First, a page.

//Reframe Ministries//

Today Devotional – Looking for Fruit

Looking For Fruit
By Julia Prins Vanderveen — Friday, April 23, 2021

Scripture Reading: Mark 11:12-25

Seeing in the distance a fig tree in leaf, he went to find out if it had any fruit.

Mark 11:13This story is baffling, isn’t it? It seems that Jesus, who is known for showing love and compassion, gets upset and just destroys an innocent fig tree. And this happens just before Jesus turns over the tables of corrupt moneychangers in the temple. There must be a connection.

In the Old Testament, the imagery of people being able to sit in the shade of their own fig tree was a common symbol of peace (1 Kings 4:25; Micah 4:4; Zechariah 3:10). Fruit-bearing fig trees were also a symbol of blessing for God’s people.

But when the people ignored God, the prophets compared them to fig trees that were not bearing good fruit. God’s people were supposed to be reaching out, caring for others, and helping with others’ needs, but instead they were being selfish, growing rich off the work of others, and taking advantage of systems that were intended to help others.

When a fig tree was in leaf, that usually meant it had fruit already. But Jesus found none. So he cursed it as a sign that God would also bring judgment on his corrupt people. The leaders of God’s people had let corruption creep in. They charged high exchange rates and outrageous prices for travelers and needy people who were at the temple to celebrate the Passover holiday.

Jesus was saying to the leaders, “You are only putting on a show. You are nothing but leaves, and you have no fruit!” He wanted the people to provide not only shady leaves but also the sweet, abundant fruit of compassion and justice.

Lord, call us to account when our lives don’t bear the fruit of your Spirit. Guide us to live in step with Jesus. Amen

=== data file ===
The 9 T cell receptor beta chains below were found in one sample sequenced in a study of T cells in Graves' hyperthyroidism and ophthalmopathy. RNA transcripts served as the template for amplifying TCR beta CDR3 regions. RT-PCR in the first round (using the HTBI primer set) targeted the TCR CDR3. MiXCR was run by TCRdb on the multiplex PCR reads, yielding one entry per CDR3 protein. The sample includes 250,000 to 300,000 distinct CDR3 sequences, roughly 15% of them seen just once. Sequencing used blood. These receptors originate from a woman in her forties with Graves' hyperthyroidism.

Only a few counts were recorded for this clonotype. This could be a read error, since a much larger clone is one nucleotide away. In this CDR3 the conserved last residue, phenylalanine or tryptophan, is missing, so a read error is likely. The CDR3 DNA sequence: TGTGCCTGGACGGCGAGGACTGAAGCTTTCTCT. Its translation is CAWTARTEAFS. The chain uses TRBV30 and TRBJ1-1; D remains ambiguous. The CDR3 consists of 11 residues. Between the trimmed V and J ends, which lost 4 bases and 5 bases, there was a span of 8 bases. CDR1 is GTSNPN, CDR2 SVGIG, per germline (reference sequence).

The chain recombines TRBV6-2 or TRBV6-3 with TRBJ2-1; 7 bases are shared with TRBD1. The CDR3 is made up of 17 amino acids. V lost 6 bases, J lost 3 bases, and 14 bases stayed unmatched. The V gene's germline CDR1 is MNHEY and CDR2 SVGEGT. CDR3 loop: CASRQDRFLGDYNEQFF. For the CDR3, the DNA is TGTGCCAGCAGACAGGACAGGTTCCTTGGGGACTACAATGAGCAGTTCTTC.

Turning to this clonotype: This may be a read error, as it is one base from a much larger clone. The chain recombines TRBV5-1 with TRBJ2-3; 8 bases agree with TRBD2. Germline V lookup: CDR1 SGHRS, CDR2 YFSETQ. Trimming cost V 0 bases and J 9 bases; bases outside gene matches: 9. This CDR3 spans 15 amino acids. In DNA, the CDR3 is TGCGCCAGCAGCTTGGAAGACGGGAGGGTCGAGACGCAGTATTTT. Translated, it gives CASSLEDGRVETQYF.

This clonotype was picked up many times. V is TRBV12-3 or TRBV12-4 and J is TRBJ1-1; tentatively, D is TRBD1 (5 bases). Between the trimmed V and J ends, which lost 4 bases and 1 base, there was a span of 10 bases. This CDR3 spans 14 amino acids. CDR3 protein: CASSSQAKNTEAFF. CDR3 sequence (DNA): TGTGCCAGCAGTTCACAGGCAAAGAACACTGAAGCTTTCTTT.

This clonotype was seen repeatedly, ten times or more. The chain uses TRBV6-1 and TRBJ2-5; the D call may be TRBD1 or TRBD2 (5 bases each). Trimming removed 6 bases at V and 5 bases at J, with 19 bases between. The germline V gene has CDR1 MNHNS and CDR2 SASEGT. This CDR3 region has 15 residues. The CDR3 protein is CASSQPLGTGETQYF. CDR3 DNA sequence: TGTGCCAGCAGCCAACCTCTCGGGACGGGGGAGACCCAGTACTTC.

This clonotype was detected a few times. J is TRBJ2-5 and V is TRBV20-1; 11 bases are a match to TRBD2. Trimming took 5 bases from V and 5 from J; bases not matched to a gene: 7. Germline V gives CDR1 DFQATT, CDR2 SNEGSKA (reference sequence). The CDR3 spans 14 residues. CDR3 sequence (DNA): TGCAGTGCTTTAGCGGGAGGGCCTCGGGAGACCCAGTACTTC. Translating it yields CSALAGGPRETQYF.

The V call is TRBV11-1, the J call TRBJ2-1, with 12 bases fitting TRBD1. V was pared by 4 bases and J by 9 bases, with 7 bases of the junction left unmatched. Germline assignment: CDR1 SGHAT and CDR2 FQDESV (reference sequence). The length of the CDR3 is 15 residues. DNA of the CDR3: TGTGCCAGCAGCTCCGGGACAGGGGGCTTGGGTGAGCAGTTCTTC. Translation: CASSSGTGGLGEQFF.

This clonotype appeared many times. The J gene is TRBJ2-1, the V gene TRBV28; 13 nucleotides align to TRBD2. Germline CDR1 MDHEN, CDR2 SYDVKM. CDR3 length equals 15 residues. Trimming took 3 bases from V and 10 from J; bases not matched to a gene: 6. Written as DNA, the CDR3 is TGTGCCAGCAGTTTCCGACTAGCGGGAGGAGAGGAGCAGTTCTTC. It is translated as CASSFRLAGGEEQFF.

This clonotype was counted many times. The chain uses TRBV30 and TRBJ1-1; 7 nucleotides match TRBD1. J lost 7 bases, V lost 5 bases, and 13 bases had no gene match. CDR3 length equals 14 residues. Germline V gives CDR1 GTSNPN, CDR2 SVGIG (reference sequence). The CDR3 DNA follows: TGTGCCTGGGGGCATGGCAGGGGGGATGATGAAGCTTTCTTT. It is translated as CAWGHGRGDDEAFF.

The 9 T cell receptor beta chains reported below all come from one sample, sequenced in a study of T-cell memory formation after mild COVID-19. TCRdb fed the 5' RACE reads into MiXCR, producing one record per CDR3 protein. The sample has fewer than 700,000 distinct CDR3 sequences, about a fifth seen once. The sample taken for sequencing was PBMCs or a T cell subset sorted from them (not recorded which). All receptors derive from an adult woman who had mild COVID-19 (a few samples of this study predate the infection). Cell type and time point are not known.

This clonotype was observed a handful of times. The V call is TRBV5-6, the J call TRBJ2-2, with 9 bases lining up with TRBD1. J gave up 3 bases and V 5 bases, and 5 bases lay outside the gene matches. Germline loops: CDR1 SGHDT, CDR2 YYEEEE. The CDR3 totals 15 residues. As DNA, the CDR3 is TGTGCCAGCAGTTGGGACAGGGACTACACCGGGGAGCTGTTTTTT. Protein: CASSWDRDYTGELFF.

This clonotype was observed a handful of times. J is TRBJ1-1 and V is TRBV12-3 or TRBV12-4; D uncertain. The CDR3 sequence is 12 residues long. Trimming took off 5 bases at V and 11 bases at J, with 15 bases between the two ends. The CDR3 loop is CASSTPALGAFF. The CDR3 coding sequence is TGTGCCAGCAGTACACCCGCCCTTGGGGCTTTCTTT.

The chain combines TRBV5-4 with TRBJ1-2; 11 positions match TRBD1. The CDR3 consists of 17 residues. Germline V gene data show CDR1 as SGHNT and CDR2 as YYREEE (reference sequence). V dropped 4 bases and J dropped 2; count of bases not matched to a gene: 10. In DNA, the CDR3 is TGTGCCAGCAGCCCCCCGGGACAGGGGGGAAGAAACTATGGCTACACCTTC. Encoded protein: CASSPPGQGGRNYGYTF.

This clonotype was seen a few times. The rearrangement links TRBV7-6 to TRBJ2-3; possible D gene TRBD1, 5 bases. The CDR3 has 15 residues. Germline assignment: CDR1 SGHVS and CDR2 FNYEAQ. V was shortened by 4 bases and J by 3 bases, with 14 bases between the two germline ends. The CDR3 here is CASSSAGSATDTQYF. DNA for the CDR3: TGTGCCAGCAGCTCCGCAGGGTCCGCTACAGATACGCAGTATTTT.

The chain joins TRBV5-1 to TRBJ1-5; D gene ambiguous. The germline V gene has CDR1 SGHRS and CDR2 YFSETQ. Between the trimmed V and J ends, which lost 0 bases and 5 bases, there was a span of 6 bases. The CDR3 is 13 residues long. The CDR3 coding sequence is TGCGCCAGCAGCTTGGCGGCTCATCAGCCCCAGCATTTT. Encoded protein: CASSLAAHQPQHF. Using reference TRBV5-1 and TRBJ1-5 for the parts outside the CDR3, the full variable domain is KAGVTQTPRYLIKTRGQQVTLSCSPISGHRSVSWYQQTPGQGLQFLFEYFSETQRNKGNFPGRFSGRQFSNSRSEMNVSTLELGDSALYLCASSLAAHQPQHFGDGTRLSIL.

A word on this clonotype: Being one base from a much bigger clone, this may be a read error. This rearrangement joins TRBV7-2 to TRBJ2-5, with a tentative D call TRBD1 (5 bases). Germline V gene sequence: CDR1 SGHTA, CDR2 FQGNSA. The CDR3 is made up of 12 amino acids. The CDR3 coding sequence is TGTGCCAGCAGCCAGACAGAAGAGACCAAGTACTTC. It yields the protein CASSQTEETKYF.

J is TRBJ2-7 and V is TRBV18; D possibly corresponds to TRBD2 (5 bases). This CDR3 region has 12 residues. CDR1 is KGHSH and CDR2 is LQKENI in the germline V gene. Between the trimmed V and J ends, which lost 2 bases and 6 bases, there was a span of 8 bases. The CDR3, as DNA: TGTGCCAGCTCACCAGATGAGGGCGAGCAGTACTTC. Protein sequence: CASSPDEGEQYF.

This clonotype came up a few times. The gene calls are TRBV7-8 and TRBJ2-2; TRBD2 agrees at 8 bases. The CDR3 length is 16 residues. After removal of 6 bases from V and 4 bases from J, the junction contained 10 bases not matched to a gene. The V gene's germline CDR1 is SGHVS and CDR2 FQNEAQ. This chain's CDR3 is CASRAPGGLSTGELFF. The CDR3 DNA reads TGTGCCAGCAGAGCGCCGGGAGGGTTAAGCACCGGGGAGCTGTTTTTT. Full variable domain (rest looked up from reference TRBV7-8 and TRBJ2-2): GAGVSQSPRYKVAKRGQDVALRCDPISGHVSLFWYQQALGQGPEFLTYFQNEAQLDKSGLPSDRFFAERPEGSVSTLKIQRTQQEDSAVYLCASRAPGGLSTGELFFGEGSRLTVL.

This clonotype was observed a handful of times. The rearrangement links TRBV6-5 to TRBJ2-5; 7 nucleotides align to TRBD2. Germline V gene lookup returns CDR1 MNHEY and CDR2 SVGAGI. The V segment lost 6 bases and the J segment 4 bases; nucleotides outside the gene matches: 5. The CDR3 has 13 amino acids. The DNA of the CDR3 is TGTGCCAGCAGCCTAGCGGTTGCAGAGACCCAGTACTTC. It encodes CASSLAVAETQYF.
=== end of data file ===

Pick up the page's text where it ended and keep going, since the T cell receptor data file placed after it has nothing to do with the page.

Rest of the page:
//Reframe Ministries//

Daily Devotion – Partners in Victory

“Moses’ hands were heavy … Aaron and Hur supported his hands, one on one side and one on the other. Thus his hands were steady until the sun set.” – Exodus 17:12-13 NASB

Joshua led Israel’s army against the Amalekites. And Moses communicated God’s strategy and became a symbol of His presence. As long he held up his hands, “Israel prevailed, and when he let his hand down, Amalek prevailed” (v. 11).

But victory would not have been possible without the help of Aaron and Hur, two men who did not lift a sword or slay one enemy soldier. But Israel was victorious because these men fulfilled their assigned roles.

While Moses stood with God’s staff in his hand, the Israelites were victorious. Then, as the day wore on, his strength faded. That is when Aaron and Hur stepped in. Their task: to support Moses’ hands. This might sound trivial, but without this support, the battle could not have been won.

As we look at the work of ministry, we need to realize that, just as in the days of Moses, Christians need to work together as partners. There are many roles to play, and every person, every role is important. God’s army needs prayer warriors and teachers, encouragers, and administrators. He needs believers who will sacrifice and give to support the Gospel.

Remember, you have a vital role to play. The tasks and  skills you’ve been given are important. God has given you special gifts, talents, and special assignments. Make sure you are doing the work He called you to do.


Father, I commit my life to You. Show me the tasks You’ve given me to do. I dedicate my time, talents, and treasures to You. In Jesus’ name, amen.